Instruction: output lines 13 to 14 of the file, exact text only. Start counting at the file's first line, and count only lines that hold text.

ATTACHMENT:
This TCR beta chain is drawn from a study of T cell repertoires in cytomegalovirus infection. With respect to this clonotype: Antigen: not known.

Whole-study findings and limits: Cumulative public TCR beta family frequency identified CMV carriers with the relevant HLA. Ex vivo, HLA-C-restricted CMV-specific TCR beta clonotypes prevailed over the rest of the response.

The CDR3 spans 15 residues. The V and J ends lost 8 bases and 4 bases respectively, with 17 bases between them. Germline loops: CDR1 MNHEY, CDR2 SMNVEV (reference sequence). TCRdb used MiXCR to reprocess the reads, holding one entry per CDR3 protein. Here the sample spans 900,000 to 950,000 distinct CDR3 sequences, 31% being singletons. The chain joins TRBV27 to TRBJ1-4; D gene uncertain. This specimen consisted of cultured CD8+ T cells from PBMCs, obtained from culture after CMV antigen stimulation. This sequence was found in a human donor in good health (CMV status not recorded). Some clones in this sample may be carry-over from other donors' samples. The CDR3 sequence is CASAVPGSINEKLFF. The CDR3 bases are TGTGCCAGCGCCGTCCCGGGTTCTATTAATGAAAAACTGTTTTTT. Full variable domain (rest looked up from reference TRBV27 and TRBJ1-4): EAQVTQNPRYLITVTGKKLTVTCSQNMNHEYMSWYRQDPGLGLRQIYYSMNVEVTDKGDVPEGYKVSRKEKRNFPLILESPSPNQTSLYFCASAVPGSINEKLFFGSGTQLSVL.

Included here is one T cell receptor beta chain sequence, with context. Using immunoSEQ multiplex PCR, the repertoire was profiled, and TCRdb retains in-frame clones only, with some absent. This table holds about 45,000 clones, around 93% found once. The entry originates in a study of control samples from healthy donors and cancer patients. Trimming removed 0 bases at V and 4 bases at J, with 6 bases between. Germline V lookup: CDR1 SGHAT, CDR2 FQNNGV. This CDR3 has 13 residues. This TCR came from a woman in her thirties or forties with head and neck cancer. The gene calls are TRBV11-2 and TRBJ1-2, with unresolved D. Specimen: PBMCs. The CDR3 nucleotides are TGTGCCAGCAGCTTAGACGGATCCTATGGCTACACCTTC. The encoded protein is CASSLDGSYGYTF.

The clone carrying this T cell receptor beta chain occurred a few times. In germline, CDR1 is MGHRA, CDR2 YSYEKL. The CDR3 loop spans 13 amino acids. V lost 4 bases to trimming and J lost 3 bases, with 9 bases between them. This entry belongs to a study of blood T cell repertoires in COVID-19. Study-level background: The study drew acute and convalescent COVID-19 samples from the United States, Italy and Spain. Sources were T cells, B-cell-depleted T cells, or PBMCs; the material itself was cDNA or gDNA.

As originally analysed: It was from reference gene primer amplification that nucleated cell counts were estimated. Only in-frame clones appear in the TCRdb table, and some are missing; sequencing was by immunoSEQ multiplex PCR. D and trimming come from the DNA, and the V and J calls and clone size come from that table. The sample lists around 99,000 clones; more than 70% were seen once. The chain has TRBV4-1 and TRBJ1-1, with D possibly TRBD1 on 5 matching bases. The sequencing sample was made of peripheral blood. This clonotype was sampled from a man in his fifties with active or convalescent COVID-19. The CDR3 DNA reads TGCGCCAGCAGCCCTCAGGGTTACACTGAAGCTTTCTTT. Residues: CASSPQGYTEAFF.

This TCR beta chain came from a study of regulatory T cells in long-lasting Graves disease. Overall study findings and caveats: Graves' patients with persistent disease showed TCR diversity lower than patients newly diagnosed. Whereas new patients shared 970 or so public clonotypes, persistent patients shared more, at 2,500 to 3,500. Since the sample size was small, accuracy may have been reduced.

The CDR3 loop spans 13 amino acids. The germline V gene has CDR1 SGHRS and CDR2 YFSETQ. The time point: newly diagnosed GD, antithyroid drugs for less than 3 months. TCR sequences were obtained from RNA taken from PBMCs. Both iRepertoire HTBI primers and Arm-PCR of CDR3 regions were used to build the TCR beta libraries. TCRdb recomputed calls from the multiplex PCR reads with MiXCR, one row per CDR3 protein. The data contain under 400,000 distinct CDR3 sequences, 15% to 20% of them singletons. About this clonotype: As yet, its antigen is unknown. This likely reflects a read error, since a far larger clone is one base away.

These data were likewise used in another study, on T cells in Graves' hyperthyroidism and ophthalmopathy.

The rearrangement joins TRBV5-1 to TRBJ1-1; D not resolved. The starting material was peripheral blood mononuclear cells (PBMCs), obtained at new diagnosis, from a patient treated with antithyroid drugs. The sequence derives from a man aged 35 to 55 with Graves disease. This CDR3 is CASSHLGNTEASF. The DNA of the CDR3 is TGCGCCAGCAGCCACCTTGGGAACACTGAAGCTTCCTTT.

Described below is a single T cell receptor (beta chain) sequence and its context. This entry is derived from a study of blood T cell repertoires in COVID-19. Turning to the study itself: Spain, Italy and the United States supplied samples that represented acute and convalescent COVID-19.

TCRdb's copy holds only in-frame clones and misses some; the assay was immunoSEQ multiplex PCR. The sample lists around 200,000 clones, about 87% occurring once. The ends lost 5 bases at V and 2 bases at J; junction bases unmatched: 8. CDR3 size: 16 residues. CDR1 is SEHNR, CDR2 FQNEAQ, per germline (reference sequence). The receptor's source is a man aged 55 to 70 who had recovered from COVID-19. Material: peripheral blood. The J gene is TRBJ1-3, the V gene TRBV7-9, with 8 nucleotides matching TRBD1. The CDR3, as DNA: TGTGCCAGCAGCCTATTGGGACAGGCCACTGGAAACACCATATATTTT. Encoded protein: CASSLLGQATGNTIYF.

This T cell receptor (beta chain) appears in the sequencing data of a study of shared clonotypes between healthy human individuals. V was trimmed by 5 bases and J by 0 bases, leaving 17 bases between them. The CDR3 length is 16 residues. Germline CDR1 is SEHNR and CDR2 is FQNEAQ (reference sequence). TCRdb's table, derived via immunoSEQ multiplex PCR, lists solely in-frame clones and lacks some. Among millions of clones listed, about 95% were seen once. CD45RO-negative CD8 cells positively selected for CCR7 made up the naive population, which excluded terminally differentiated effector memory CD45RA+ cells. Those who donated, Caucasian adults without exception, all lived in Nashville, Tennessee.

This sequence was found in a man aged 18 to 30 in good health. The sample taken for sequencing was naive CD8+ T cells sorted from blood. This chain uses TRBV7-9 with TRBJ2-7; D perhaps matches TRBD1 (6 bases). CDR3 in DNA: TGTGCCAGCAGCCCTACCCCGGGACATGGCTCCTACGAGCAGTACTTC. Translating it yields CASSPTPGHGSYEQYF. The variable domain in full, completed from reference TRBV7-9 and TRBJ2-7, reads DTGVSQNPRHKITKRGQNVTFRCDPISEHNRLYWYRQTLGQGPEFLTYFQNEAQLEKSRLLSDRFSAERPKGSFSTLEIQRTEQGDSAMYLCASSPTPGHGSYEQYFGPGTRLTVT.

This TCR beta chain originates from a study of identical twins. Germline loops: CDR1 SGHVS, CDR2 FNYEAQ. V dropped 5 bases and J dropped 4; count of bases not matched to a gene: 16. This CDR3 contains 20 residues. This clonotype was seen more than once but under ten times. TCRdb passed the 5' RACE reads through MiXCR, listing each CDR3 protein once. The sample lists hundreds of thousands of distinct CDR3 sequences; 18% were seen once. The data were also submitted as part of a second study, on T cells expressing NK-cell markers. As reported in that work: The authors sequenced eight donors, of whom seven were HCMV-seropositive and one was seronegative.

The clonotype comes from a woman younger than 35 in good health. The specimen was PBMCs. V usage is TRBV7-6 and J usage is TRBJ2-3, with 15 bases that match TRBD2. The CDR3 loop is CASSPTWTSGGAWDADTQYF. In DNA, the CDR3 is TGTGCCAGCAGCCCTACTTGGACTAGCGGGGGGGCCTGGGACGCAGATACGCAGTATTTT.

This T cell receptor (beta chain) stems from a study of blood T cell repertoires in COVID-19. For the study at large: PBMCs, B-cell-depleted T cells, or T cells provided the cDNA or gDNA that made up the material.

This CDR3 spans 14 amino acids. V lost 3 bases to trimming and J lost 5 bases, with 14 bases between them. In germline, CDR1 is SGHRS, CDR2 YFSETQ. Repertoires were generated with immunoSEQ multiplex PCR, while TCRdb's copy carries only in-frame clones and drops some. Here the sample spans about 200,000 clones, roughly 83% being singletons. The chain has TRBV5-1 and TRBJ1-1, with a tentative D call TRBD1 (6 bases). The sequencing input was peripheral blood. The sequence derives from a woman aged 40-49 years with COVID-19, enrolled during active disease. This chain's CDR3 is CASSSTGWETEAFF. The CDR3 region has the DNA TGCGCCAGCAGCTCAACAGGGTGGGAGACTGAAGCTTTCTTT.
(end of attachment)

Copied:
This T cell receptor (beta chain) appears in the sequencing data of a study of shared clonotypes between healthy human individuals. V was trimmed by 5 bases and J by 0 bases, leaving 17 bases between them. The CDR3 length is 16 residues. Germline CDR1 is SEHNR and CDR2 is FQNEAQ (reference sequence). TCRdb's table, derived via immunoSEQ multiplex PCR, lists solely in-frame clones and lacks some. Among millions of clones listed, about 95% were seen once. CD45RO-negative CD8 cells positively selected for CCR7 made up the naive population, which excluded terminally differentiated effector memory CD45RA+ cells. Those who donated, Caucasian adults without exception, all lived in Nashville, Tennessee.

This sequence was found in a man aged 18 to 30 in good health. The sample taken for sequencing was naive CD8+ T cells sorted from blood. This chain uses TRBV7-9 with TRBJ2-7; D perhaps matches TRBD1 (6 bases). CDR3 in DNA: TGTGCCAGCAGCCCTACCCCGGGACATGGCTCCTACGAGCAGTACTTC. Translating it yields CASSPTPGHGSYEQYF. The variable domain in full, completed from reference TRBV7-9 and TRBJ2-7, reads DTGVSQNPRHKITKRGQNVTFRCDPISEHNRLYWYRQTLGQGPEFLTYFQNEAQLEKSRLLSDRFSAERPKGSFSTLEIQRTEQGDSAMYLCASSPTPGHGSYEQYFGPGTRLTVT.